NM-2201, alternatively recognized as CBL-2201, belongs to the family of indole-based synthetic cannabinoids. It is theorized to exhibit analogous characteristics to its closely related counterparts, 5F-PB-22 and NNE1. These compounds are categorized as full agonists, demonstrating an indiscriminate binding affinity to CB1 and CB2 receptors at a low nanomolar level.

IUPAC name
CAS Number2042201-16-9 
PubChem CID91864534
CompTox Dashboard (EPA)DTXSID201009986
Chemical and physical data
Molar mass375.443 g·mol−1


NM-2201 functions as a full agonist, displaying a binding affinity of 0.332 nM at CB1 and 0.732 nM at CB2 receptors, as reported in reference. Its use has been associated with severe adverse effects in individuals, as documented in the connection.

Legal Status

NM-2201 is prohibited in Sweden, Germany (Anlage II), and Japan, as stated in the references, respectively. Additionally, it is subject to regulatory control in various other jurisdictions through analog laws.

On May 30, 2018, the United States Drug Enforcement Administration, under the Department of Justice, issued a notice of intent to categorize NM-2201 and four other synthetic cannabinoids under Schedule I of the Controlled Substances Act. This notice occurred on June 29, 2018, as detailed in reference.


NM-2201 was associated with an incident in December 2015, wherein 25-30 individuals in Ocala, FL, were hospitalized due to seizures.


1. What is NM-2201?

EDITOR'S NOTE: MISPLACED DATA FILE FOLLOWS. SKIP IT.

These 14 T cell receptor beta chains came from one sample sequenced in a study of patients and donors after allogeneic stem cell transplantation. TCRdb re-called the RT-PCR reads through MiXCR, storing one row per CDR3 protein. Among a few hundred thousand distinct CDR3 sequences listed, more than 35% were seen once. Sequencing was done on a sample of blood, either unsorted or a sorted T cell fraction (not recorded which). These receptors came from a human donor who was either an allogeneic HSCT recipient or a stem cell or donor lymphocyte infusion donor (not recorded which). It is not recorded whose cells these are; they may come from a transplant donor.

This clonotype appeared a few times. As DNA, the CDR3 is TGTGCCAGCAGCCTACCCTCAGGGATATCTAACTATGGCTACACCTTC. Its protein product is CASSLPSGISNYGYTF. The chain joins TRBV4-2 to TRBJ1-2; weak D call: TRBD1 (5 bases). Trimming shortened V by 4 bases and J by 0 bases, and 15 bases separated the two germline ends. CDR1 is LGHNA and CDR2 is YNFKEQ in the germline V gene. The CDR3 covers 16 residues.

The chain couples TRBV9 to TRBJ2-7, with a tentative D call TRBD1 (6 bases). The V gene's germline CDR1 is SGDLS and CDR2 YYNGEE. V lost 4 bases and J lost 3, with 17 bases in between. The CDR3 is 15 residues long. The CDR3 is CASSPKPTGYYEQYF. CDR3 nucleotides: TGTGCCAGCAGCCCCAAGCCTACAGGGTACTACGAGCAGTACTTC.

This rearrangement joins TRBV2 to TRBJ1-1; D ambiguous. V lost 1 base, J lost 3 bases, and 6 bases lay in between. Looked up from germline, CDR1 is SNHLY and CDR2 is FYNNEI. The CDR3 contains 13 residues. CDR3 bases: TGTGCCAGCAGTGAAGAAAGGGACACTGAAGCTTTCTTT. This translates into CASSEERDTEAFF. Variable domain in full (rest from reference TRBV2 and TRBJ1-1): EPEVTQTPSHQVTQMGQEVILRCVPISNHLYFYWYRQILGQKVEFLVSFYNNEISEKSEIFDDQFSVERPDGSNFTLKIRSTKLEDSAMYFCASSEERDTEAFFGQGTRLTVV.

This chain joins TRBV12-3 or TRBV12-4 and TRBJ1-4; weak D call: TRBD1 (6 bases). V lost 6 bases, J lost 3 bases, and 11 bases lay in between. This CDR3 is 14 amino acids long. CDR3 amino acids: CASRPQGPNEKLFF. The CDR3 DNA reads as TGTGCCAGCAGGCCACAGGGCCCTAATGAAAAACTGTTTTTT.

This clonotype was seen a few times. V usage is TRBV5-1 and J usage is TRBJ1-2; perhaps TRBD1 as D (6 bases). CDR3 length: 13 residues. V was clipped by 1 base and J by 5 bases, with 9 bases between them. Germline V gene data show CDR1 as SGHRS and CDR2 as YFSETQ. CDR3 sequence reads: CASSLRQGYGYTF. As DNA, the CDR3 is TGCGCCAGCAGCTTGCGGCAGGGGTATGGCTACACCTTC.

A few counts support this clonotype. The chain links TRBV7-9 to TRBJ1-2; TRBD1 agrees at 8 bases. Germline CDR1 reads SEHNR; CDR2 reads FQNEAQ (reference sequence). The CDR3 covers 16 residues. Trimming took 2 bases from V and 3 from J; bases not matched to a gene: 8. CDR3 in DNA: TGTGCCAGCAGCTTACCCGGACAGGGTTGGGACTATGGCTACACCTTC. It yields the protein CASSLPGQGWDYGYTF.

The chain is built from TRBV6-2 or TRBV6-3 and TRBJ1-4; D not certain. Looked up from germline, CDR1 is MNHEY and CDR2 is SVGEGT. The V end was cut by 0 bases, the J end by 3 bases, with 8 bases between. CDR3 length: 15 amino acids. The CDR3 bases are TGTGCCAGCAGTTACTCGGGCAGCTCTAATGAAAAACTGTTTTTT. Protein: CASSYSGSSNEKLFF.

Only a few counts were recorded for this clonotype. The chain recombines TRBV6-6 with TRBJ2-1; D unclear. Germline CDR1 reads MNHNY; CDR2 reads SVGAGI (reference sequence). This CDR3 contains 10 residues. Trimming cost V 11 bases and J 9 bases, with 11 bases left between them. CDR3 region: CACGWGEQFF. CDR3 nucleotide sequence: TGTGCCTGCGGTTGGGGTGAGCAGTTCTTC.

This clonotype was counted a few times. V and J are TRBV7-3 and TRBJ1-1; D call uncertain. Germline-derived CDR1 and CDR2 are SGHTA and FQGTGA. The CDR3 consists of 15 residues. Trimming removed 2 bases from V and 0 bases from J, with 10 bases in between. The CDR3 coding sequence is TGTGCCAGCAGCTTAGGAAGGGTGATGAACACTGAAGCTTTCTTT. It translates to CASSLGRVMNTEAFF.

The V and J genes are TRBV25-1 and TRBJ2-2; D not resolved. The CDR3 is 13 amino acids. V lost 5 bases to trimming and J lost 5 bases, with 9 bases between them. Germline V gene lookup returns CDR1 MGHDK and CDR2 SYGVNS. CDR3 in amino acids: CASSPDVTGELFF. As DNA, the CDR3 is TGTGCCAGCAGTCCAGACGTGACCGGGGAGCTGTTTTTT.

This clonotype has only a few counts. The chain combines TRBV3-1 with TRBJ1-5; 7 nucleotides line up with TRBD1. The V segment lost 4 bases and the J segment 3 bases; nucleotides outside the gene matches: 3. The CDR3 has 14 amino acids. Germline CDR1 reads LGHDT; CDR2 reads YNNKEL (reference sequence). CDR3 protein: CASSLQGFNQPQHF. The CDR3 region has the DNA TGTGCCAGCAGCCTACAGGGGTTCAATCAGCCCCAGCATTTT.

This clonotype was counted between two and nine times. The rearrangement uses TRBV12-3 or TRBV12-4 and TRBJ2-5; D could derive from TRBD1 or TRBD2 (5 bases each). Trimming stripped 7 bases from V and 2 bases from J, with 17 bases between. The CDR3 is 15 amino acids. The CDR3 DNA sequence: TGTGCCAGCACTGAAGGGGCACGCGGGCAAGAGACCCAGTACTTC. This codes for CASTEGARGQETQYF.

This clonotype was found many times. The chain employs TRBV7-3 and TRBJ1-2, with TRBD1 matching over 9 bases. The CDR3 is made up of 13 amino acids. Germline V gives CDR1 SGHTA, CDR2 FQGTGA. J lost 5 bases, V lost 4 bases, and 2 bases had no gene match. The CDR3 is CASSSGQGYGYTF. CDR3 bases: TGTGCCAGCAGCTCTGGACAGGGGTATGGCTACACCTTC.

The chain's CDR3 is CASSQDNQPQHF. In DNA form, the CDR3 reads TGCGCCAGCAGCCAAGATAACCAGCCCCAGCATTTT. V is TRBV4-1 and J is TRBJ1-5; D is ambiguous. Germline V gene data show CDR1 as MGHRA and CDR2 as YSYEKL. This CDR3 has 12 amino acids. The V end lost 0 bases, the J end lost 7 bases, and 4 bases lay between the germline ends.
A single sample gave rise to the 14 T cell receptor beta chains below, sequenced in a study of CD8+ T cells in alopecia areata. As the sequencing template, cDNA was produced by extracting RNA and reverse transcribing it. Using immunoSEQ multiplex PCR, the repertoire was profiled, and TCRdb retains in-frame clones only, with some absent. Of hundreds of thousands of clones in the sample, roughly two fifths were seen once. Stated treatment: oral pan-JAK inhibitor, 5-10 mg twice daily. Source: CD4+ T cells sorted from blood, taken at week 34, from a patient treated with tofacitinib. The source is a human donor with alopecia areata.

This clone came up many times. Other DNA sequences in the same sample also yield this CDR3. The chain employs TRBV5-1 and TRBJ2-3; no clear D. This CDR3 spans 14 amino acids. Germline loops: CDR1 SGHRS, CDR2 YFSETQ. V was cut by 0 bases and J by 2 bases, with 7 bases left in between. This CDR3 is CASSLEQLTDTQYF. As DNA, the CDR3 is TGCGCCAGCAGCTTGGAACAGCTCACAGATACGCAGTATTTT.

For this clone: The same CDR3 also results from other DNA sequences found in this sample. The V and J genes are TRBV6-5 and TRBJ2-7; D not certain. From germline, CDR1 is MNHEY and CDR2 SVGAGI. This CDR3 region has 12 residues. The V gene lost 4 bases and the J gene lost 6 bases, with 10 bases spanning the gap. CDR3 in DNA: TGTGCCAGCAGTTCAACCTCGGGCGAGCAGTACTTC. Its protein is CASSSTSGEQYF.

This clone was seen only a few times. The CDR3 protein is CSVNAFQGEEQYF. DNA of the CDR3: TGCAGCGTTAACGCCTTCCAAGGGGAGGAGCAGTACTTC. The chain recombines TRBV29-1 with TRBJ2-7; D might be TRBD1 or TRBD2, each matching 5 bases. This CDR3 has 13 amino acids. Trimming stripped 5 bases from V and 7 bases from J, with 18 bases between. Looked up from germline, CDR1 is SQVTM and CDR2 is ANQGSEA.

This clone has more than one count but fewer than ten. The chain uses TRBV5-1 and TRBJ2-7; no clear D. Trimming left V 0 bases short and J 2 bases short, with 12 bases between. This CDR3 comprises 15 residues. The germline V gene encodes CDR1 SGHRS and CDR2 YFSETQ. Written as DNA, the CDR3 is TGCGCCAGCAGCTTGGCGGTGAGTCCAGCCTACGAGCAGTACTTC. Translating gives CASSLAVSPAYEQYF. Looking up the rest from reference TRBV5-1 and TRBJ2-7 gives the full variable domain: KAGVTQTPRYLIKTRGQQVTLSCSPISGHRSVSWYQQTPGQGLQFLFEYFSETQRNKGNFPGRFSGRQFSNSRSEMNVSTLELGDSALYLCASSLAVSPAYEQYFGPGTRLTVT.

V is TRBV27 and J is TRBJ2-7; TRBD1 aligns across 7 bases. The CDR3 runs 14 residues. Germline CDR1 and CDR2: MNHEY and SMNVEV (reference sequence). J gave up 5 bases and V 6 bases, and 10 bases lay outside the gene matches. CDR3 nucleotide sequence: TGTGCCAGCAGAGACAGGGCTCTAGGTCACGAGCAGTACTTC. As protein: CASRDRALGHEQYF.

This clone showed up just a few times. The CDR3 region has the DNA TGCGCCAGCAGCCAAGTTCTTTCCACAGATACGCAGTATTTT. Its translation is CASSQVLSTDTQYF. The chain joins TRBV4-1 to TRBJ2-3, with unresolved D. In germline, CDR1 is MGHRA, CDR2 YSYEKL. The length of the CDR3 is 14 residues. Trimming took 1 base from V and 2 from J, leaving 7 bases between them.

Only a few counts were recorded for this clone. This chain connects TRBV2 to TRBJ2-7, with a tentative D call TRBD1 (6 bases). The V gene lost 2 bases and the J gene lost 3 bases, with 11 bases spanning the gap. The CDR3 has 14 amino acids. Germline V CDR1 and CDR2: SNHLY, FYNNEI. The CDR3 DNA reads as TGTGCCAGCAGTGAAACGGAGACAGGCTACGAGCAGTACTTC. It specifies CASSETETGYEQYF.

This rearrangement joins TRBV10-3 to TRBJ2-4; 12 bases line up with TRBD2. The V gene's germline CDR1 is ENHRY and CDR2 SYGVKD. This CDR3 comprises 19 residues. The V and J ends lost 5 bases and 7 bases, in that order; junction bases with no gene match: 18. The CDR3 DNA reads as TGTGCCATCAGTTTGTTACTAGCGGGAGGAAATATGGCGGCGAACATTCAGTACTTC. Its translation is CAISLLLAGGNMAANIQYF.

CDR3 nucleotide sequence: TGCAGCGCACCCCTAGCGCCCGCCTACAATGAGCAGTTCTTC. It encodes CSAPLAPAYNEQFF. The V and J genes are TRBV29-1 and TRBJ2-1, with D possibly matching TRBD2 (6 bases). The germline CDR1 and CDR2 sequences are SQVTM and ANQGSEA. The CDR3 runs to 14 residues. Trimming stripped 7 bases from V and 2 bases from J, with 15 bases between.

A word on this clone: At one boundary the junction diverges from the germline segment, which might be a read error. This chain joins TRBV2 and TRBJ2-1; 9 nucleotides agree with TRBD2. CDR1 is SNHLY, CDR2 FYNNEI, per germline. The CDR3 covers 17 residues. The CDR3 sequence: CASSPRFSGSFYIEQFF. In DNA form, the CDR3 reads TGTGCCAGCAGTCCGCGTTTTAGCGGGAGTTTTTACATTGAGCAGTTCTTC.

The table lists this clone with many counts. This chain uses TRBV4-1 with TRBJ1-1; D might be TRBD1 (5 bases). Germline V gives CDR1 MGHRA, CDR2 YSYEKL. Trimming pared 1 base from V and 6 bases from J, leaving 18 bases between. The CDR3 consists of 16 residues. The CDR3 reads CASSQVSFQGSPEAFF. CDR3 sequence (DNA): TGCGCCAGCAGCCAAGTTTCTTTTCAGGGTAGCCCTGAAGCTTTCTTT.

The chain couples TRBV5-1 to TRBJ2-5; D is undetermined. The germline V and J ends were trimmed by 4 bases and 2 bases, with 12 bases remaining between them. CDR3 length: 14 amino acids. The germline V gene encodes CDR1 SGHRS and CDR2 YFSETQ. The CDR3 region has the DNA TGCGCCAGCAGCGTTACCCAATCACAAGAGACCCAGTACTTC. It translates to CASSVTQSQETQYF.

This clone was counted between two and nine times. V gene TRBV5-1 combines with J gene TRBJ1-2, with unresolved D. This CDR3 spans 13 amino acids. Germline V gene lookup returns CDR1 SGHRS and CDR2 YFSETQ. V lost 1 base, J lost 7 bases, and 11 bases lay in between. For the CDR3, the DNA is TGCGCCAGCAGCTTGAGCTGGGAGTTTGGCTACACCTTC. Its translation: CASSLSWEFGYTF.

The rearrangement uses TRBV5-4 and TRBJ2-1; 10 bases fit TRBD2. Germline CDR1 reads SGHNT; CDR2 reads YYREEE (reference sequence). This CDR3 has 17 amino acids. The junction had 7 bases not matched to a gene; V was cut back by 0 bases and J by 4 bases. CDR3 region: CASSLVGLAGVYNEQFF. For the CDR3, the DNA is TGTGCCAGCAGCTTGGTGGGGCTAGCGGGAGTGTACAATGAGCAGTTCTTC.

NM-2201 is a synthetic cannabinoid that belongs to a class of compounds designed to mimic the effects of natural cannabinoids found in cannabis.

2. What are the effects of NM-2201?

NM-2201 is reported to have effects similar to those of cannabis, including euphoria, relaxation, altered perception, and increased sociability. However, it can also cause adverse effects, including anxiety and hallucinations.

3. Is NM-2201 legal?

The legal status of NM-2201 varies by country and region. It is banned in several countries, such as Sweden, Germany, and Japan. In other places, it may be controlled under analog or synthetic drug laws.

4. Is NM-2201 safe to use?

NM-2201 has been linked to severe adverse events, including seizures. Its safety for human consumption is not well-established, and using synthetic cannabinoids can carry health risks. It is crucial to exercise caution and avoid its use.

5. How is NM-2201 typically consumed?

NM-2201 is commonly found as a powder, which can be dissolved in a liquid or vaporized and inhaled. It is essential to be aware of the potential health risks associated with these consumption methods.

6. Is NM-2201 addictive?

Like other synthetic cannabinoids and cannabis, NM-2201 has the potential for dependence and addiction, especially with frequent and heavy use.

7. What should I do if I experience adverse effects from NM-2201?

If you or someone you know experiences adverse effects, such as anxiety, hallucinations, or seizures, seek immediate medical attention. It’s essential to be cautious and informed about the potential risks associated with synthetic cannabinoids.